Available on Amazon.com
Teachers and parents:
We wrote these books to share with you what we have discovered about fostering inventive spirits in children. Through teaching children to invent, you may see a transformation in the way they view their world: Problems become opportunities for invention; math and science become knowledge they want. To illustrate, we tell stories about children who have invented, what adult inventors did as children, and what you can do to foster inventive talent in children. Fostering inventiveness is one way to build children’s confidence in learning and to help them connect how their learning can change the world.
The first book, Fostering Inventiveness in Children, is a fun book that reviews the meaning of invention and design, discusses children who have invented, and programs around the U.S. that are designed to encourage young people to invent. We also cover some the psychology of invention, the importance of play, and how to support young children’s quest for creative achievement.
The second book, Invention Friday Curriculum: Grades 2-5, offers a curriculum for young students that conforms to California education standards. The curriculum is designed for the busy teacher or time-constrained parent who has little time to spend on planning projects over and above what it takes to run a classroom or a home. This easy-to-follow curriculum designed to help you move from book-to-activity is organized into five sections:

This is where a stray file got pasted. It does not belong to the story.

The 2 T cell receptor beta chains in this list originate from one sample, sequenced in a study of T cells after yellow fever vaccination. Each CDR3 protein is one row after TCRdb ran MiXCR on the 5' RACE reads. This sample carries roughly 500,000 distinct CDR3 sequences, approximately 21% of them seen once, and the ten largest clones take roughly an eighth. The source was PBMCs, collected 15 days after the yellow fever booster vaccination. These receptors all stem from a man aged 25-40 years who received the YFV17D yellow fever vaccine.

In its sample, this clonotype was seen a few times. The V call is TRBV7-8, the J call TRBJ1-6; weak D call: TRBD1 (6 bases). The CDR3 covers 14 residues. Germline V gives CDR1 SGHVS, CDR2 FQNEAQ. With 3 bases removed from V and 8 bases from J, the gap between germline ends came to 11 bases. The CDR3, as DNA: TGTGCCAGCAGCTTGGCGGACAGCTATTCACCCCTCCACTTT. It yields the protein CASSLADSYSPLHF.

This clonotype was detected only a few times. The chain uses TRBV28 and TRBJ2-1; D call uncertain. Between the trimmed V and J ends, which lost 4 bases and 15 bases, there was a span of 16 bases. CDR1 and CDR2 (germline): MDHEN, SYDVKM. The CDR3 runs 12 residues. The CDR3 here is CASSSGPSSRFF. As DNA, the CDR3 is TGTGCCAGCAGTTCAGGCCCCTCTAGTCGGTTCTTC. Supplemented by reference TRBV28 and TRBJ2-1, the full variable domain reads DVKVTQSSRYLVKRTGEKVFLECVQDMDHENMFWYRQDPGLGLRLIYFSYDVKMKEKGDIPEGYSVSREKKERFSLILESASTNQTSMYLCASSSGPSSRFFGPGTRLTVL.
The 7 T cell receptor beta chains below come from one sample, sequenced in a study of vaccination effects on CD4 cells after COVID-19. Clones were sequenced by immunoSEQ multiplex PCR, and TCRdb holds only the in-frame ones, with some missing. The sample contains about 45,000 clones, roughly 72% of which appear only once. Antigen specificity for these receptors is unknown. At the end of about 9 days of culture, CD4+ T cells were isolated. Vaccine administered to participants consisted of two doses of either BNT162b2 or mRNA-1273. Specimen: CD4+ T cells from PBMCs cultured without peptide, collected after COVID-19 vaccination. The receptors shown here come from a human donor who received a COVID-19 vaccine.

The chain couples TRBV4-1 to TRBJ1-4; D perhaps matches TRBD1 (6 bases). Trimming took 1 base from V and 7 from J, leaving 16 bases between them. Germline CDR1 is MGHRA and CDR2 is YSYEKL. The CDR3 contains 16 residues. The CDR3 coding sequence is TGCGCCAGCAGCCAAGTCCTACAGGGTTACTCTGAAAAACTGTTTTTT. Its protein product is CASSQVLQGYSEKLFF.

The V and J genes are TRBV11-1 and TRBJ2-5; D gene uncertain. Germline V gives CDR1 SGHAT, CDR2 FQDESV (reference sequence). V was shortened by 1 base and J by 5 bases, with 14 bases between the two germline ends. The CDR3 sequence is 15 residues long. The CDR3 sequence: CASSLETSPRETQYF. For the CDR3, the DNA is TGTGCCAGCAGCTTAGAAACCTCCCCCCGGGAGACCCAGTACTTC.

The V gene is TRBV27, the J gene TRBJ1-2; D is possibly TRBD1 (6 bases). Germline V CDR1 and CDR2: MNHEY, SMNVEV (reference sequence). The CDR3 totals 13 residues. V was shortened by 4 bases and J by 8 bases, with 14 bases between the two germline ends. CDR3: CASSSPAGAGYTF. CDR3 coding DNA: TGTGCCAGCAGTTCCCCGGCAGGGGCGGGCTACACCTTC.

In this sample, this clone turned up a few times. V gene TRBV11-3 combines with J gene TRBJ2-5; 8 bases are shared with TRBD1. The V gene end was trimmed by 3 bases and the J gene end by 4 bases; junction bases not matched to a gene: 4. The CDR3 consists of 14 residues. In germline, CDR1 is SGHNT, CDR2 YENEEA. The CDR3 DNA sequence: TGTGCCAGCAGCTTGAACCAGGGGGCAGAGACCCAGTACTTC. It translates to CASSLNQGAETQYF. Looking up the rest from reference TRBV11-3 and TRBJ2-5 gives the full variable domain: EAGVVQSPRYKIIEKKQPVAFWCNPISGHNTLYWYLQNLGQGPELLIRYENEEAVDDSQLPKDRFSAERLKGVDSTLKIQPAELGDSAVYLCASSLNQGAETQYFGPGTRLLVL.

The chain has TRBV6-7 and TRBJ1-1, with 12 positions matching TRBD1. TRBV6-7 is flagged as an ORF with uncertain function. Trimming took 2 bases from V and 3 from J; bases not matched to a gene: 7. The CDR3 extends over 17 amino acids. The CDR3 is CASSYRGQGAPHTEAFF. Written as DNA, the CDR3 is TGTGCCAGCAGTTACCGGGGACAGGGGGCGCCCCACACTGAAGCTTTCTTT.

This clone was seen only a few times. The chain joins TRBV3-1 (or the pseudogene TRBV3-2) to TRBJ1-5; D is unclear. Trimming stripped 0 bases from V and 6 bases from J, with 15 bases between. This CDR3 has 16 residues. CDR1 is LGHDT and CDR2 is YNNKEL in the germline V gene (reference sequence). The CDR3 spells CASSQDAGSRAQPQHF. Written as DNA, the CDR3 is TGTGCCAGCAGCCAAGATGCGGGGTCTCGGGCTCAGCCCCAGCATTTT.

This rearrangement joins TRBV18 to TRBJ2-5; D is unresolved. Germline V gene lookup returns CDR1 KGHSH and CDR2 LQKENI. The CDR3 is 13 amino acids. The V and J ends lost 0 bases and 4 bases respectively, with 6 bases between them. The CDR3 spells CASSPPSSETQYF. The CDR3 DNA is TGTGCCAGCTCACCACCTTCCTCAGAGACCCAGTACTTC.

- The Nature of Invention
- Thinking Outside the Box
- Learning the Process of Invention
- Brainstorming and Prototyping
- Building your Invention
Each section is divided up into subsections with individual lessons that could be taught on a Friday afternoon—36 lessons in total, including four celebration parties and the final Young Inventors Day. The Friday afternoon concept (thus Invention Friday Curriculum) was inspired by Science Friday put on by National Public Radio. Each section contains an evaluation sheet to track your students’ progress and all the parent letters and forms you will need.
For your convenience, please see the “Hotlinks” and “Forms” tabs for a list of all Internet links and forms as you read through both books. This should save you a lot of time when conducting the lessons.
Rosemarie and I are interested in your experiences as you read these books and use the curriculum. Please tell us about your thoughts, your endeavors, and share with us you suggestions and feedback.
Sheila J. Henderson and Rosemarie K. Moore